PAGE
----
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Tourists have their picture taken on Victoria Peak in Hong Kong on July 19, 2010. (MIKE CLARKE)
Tourists have their picture taken on Victoria Peak in Hong Kong on July 19, 2010. (MIKE CLARKE)

Start: Mark Evans

What to do when nobody wants to buy your stuff Add to ...

One of the things that separates entrepreneurs from everyone else is their indomitable sense of optimism about their products or services.

They have the confidence that consumers will embrace what they are selling.

But what happens when things don’t go as expected? What should entrepreneurs do when their products or services don’t resonate? For many companies, it’s a death sentence because no sales means no more company and there is often no way out.

But some entrepreneurs won’t go down without a fight. Rather than throw in the towel, they reload with new or different products or services.

A change in direction is described as “pivoting” the business model. It can be a radical and risky decision because there is no guarantee the new direction will work any better than the old one. But many companies have no choice because the alternative is not being in business for much longer.

A good example of a company that pivoted its business model to find more success is PlanetEye, an online travel start-up where I worked for 18 months until December, 2008.

PlanetEye’s original plan was the business-to-consumer market with a service that provided customers with a compelling place to discover photographs, articles and information about hotels, restaurants and attractions for destinations around the world.

The service was beautiful, feature-rich (including cool interactive mapping technology) and it had content and information that should have differentiated it. But the online travel market is extremely competitive, which makes it a challenge to attract users and establish a foothold.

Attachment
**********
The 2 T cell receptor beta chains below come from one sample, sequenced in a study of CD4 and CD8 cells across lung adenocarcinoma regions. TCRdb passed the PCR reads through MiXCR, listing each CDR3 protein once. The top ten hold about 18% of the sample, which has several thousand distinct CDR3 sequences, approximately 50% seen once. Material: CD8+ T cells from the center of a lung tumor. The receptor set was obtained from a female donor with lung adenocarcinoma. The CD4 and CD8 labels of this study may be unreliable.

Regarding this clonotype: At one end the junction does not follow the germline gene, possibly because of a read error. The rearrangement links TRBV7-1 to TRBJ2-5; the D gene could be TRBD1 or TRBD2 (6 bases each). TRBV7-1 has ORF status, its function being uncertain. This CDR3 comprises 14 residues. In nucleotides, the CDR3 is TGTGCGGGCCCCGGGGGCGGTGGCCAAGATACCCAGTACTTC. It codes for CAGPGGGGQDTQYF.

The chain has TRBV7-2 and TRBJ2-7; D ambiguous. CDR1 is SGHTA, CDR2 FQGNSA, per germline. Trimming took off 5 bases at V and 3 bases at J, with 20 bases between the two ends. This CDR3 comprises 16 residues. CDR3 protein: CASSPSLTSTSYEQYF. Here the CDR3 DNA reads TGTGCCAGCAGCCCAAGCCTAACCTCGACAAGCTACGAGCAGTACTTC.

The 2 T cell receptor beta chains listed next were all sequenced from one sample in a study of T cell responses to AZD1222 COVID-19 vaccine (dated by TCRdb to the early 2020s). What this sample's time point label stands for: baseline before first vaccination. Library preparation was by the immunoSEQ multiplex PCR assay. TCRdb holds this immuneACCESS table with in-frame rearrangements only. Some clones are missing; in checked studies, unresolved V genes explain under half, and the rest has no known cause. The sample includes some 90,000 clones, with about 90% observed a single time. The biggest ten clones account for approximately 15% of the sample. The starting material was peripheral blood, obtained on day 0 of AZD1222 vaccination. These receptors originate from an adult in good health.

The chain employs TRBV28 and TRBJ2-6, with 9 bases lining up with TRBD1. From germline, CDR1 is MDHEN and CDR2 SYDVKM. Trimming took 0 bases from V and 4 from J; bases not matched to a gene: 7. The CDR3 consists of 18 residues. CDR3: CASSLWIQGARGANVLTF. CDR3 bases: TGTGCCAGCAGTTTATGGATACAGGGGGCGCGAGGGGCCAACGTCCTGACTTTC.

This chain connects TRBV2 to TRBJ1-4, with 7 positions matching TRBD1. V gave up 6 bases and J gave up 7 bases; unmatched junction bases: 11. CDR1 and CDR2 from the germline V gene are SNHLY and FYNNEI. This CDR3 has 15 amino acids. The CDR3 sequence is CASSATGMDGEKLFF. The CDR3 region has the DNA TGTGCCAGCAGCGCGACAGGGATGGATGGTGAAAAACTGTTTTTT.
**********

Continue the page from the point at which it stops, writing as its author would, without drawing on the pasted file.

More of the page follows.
With its business-to-consumer model failing to thrive, PlanetEye decided to reload strategically by focusing more of its efforts on the business-to-business market by providing technology, content and consulting to other companies in the travel and hospitality industry.

It is left to be seen if PlanetEye’s new strategy will be successful but the decision to pivot the business model was a strategic necessity. A pivot is not easy to pull off but if a company is flexible and willing to embrace change, a pivot has the potential to lead it in an exciting new direction.

Special to The Globe and Mail

Mark Evans is a principal with ME Consulting , a content and social media strategic and tactical consultancy that creates and delivers ‘stories’ for companies looking to capture the attention of customers, bloggers, the media, business partners, employees and investors. Mark has worked with three start-ups – Blanketware, b5Media and PlanetEye – so he understands how they operate and what they need to do to be successful. He was a technology reporter for more than a decade with The Globe and Mail, Bloomberg News and the Financial Post. Mark is also one of the co-organizers of the mesh, meshUniversity and meshmarketing conferences.

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